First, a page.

This is where predictive analytics come in. Banks need to adopt a longer range proactive strategy that helps them avoid problems in the first place. Predictive capacity analytics can identify the underlying, fluctuating usage patterns across infrastructure resources. For instance, distinguishing between patterns of behaviour during busy business hours and batch processing at night. By applying advanced algorithms to accurately extrapolate these trends and patterns, predictive analytics enhances visibility and control, meaning banks can take proactive action to treat the symptoms before any illness strikes.
Map it out
Bank infrastructures can be very complex and dynamic, with users across geographies, time zones, cultures and languages. As such, complexity translates as disaster when an outage strikes.
In such complex environments, establishing the cause of any failure, and the area responsible for providing resolution, can be resource intensive and time consuming, resulting in loss of earnings and reputational damage.
Once identified, any fix needs to be tested and implemented with consideration given to other running services that have remained operational.
Understanding the links to nodes in both logical and physical formats is essential in this process and an absolute necessity before announcing the green light to stakeholders.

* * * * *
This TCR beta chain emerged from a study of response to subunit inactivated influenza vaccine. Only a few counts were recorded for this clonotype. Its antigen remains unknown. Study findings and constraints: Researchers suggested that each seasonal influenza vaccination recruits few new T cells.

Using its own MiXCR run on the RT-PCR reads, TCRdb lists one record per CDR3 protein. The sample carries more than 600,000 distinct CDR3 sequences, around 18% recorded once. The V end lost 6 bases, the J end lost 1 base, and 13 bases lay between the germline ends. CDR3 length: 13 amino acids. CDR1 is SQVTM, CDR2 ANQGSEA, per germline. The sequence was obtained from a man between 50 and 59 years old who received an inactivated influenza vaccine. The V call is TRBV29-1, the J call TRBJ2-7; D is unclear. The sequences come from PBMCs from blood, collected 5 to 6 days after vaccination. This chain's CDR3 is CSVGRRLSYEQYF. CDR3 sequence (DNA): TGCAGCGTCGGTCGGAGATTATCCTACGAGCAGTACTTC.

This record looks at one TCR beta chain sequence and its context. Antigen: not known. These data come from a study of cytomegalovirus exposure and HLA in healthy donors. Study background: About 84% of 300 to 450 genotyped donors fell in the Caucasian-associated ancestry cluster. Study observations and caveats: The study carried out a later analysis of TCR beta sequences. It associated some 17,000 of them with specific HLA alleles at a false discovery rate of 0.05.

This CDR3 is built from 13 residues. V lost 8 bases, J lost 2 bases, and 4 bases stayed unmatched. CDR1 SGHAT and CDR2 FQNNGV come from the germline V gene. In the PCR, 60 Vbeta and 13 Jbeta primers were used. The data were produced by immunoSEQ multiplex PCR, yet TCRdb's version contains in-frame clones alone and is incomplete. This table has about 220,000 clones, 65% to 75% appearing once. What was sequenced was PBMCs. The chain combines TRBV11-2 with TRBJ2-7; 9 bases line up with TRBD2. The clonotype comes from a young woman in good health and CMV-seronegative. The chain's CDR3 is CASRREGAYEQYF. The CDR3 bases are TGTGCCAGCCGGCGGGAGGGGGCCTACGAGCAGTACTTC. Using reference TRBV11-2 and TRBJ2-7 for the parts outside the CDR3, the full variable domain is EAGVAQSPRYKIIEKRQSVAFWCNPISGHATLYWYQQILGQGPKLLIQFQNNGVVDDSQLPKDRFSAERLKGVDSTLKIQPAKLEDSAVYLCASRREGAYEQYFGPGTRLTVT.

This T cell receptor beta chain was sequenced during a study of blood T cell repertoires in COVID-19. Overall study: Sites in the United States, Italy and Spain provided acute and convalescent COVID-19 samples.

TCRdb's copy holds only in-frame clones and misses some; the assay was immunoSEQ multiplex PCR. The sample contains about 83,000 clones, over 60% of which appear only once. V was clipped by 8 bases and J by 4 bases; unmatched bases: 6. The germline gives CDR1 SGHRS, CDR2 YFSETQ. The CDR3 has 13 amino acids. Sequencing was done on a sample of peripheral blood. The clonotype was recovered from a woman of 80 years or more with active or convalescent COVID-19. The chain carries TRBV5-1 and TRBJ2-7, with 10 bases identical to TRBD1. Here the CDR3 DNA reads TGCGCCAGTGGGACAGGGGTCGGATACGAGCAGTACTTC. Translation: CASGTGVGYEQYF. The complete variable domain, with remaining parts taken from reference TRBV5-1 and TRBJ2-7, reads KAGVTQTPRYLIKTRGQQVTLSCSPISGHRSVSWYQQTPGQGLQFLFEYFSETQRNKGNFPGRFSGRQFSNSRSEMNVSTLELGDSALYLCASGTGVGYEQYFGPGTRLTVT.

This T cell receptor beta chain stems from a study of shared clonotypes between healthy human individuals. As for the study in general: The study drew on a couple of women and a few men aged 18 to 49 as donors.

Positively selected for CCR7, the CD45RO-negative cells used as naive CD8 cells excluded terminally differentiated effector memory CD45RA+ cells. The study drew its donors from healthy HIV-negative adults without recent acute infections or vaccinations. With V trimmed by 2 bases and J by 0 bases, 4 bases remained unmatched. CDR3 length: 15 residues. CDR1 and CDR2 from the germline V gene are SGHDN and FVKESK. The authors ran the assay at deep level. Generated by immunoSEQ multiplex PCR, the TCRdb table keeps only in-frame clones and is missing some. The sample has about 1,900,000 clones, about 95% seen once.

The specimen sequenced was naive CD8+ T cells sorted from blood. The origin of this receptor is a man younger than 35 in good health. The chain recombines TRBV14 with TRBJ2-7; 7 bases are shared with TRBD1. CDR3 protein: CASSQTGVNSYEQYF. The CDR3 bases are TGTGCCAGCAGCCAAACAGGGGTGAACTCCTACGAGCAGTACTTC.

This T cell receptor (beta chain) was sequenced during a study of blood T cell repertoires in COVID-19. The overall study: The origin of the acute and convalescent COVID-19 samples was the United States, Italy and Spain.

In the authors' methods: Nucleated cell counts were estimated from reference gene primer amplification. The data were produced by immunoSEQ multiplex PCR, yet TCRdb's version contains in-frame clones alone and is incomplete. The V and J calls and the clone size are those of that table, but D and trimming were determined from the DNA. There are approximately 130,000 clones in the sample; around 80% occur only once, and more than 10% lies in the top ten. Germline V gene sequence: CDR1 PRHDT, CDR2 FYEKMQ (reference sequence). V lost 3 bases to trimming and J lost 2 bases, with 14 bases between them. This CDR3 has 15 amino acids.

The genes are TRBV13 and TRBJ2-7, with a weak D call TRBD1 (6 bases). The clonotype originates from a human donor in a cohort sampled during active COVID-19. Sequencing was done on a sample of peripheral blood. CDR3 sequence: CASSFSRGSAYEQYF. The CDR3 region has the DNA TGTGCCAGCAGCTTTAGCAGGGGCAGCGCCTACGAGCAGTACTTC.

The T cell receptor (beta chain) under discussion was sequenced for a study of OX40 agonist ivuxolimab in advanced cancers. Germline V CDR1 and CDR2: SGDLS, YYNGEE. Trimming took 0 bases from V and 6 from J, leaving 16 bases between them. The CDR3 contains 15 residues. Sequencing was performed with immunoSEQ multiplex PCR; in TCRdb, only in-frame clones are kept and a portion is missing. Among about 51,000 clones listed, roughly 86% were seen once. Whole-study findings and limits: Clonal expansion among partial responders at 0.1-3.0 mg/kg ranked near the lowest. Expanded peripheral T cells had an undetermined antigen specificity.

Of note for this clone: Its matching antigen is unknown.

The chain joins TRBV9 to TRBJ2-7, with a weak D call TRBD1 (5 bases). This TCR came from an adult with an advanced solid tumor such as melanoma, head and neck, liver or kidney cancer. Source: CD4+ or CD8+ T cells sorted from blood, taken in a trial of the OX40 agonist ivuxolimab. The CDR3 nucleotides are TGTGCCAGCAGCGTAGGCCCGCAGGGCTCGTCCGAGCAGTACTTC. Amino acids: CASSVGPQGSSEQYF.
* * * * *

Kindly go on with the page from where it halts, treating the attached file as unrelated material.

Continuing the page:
Similarly, new or changed services being introduced should be mapped out, allowing the bank’s IT team time to confidently assess the impact the new service will have on existing capacity levels and lay down plans to deal with growth and/or failure in a controlled manner. This provides for faster and more efficient trouble shooting.
Ensure smooth sailing
Managing day-to-day IT operations at a bank is like steering a large ship; some days, the trip can be smooth sailing, while other days are fraught with stress and choppy seas to navigate. Why does the website slow down at 10:00 am every Tuesday? How can the bank support the roll-out of a new service without adding more hardware?
Having the analytics needed to accurately model and understand the complex inter-relationships at play across the environment and give plenty of advance visibility of any potential hazards helps to cut through those choppy seas and navigate a steady course. Only then can banks regain the confidence of the regulators and its customers.